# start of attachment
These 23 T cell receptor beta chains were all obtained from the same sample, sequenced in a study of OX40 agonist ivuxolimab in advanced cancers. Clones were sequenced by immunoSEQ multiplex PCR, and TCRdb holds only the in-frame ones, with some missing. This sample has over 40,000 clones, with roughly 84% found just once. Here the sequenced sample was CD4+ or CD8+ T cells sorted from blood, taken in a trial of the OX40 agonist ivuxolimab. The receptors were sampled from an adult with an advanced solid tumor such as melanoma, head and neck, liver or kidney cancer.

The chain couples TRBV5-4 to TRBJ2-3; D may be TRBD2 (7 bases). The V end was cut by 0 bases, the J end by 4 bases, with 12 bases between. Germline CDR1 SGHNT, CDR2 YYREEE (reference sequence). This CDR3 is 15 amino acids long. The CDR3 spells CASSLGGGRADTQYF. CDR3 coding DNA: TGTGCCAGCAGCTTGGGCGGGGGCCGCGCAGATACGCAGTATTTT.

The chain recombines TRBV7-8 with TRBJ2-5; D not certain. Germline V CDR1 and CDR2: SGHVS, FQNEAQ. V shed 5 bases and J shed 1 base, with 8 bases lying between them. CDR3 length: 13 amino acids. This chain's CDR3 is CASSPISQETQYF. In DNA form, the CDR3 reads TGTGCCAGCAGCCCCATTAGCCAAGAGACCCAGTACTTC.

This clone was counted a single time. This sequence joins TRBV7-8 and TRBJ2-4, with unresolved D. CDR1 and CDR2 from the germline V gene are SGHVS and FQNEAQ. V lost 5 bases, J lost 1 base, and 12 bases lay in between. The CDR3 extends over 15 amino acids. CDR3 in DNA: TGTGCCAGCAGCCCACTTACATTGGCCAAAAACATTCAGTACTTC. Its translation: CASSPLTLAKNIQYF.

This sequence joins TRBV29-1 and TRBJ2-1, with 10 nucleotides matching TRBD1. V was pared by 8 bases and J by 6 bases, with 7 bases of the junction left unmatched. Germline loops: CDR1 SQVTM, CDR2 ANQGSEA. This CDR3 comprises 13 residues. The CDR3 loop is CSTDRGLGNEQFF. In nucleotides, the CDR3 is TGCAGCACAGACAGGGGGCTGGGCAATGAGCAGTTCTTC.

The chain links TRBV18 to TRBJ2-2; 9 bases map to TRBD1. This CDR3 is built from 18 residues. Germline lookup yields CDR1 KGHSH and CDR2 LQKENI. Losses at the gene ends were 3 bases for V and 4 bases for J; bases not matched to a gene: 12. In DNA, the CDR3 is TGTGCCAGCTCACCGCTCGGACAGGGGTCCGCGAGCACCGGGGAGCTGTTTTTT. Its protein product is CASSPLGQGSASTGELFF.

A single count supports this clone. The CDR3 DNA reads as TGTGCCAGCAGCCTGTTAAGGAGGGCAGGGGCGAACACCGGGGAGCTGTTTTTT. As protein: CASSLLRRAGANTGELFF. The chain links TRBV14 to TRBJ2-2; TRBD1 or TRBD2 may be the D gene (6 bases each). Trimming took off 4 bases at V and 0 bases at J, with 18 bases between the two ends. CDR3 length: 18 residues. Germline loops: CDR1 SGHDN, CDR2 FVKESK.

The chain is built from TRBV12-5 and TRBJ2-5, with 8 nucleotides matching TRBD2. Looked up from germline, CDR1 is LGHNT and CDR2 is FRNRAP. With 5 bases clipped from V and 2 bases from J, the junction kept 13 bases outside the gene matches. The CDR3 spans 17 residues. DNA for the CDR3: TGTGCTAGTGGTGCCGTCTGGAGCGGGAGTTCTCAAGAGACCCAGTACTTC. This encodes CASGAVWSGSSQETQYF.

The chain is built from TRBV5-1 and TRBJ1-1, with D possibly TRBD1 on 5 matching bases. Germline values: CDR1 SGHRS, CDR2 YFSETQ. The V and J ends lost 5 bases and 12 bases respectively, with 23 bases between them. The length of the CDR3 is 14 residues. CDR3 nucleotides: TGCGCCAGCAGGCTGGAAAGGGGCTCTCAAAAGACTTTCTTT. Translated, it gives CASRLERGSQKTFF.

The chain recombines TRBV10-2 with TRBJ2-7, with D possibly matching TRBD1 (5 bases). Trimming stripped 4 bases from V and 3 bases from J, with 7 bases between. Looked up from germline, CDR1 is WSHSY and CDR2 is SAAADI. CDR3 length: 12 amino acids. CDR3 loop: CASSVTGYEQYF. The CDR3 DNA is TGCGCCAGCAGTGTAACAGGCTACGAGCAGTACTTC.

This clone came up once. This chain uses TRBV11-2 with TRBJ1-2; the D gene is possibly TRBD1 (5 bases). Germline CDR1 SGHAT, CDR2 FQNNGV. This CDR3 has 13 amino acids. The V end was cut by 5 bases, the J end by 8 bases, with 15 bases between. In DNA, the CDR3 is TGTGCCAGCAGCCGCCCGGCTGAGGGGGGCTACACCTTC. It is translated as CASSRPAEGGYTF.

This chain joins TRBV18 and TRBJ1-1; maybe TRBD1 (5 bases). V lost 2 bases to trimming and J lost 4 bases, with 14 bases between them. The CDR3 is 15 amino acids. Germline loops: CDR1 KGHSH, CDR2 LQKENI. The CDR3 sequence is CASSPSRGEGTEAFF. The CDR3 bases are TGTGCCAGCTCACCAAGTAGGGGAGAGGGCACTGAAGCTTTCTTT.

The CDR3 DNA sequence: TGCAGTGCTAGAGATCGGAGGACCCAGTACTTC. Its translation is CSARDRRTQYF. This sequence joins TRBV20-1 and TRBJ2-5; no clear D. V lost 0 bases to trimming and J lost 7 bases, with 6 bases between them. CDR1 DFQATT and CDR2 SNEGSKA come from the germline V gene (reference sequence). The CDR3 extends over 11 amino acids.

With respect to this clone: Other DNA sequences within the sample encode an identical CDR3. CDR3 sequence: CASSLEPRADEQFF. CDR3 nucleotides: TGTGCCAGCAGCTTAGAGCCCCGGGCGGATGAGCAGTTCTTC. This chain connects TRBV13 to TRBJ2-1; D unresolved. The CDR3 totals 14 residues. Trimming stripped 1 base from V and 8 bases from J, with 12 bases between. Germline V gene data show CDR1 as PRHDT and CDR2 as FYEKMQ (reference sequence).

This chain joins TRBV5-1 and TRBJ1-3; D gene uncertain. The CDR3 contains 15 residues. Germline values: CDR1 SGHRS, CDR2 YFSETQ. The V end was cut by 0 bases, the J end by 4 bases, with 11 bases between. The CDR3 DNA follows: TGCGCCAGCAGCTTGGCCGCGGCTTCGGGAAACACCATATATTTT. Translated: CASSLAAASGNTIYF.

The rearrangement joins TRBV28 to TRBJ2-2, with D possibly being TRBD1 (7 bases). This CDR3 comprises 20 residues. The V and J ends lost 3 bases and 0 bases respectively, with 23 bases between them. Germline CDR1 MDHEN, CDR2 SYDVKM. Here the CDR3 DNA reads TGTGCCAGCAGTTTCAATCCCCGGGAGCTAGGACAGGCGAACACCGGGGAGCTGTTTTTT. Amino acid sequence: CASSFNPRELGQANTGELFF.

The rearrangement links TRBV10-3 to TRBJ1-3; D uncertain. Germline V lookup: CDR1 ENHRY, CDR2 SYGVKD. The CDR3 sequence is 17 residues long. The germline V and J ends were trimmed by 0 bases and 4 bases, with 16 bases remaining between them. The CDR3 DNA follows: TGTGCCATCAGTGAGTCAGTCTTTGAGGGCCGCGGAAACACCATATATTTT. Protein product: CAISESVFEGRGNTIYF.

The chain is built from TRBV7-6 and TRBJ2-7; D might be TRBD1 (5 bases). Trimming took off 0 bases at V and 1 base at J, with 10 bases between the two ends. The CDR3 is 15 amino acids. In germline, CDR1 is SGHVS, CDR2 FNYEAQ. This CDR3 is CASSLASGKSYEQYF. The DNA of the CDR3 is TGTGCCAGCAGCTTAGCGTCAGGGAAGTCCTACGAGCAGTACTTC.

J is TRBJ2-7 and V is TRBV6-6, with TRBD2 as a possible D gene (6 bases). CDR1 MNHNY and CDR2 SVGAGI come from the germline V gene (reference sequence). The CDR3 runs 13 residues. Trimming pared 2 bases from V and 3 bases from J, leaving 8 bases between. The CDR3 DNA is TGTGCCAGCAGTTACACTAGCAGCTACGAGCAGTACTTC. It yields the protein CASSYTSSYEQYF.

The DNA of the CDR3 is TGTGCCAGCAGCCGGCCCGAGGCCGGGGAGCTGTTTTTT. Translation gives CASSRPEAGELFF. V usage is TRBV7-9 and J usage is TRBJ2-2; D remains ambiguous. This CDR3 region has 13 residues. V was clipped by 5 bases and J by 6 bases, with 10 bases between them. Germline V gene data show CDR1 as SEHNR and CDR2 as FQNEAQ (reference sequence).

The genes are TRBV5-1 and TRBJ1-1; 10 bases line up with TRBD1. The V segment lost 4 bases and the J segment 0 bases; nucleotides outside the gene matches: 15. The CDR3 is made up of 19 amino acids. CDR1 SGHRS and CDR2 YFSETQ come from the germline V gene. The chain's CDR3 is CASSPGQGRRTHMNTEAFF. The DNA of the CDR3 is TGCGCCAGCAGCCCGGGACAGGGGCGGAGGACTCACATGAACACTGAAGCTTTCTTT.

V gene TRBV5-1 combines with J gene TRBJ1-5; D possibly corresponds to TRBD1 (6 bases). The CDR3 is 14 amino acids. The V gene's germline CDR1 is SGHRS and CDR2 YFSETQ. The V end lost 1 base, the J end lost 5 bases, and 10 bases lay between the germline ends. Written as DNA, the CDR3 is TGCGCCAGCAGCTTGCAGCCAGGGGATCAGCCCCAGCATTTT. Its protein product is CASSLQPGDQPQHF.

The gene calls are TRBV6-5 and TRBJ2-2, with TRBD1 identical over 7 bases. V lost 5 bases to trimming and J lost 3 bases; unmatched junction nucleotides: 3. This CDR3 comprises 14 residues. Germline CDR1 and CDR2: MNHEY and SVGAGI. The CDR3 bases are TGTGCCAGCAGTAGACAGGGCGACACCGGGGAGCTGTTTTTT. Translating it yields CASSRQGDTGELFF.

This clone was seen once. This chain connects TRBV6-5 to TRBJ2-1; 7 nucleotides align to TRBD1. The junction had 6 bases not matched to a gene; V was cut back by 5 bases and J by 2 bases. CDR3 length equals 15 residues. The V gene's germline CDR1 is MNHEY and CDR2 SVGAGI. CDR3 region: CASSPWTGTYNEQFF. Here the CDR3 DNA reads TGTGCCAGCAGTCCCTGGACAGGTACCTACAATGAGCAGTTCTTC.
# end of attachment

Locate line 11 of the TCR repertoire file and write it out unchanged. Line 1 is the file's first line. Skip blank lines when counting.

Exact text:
This clone came up once. This chain uses TRBV11-2 with TRBJ1-2; the D gene is possibly TRBD1 (5 bases). Germline CDR1 SGHAT, CDR2 FQNNGV. This CDR3 has 13 amino acids. The V end was cut by 5 bases, the J end by 8 bases, with 15 bases between. In DNA, the CDR3 is TGTGCCAGCAGCCGCCCGGCTGAGGGGGGCTACACCTTC. It is translated as CASSRPAEGGYTF.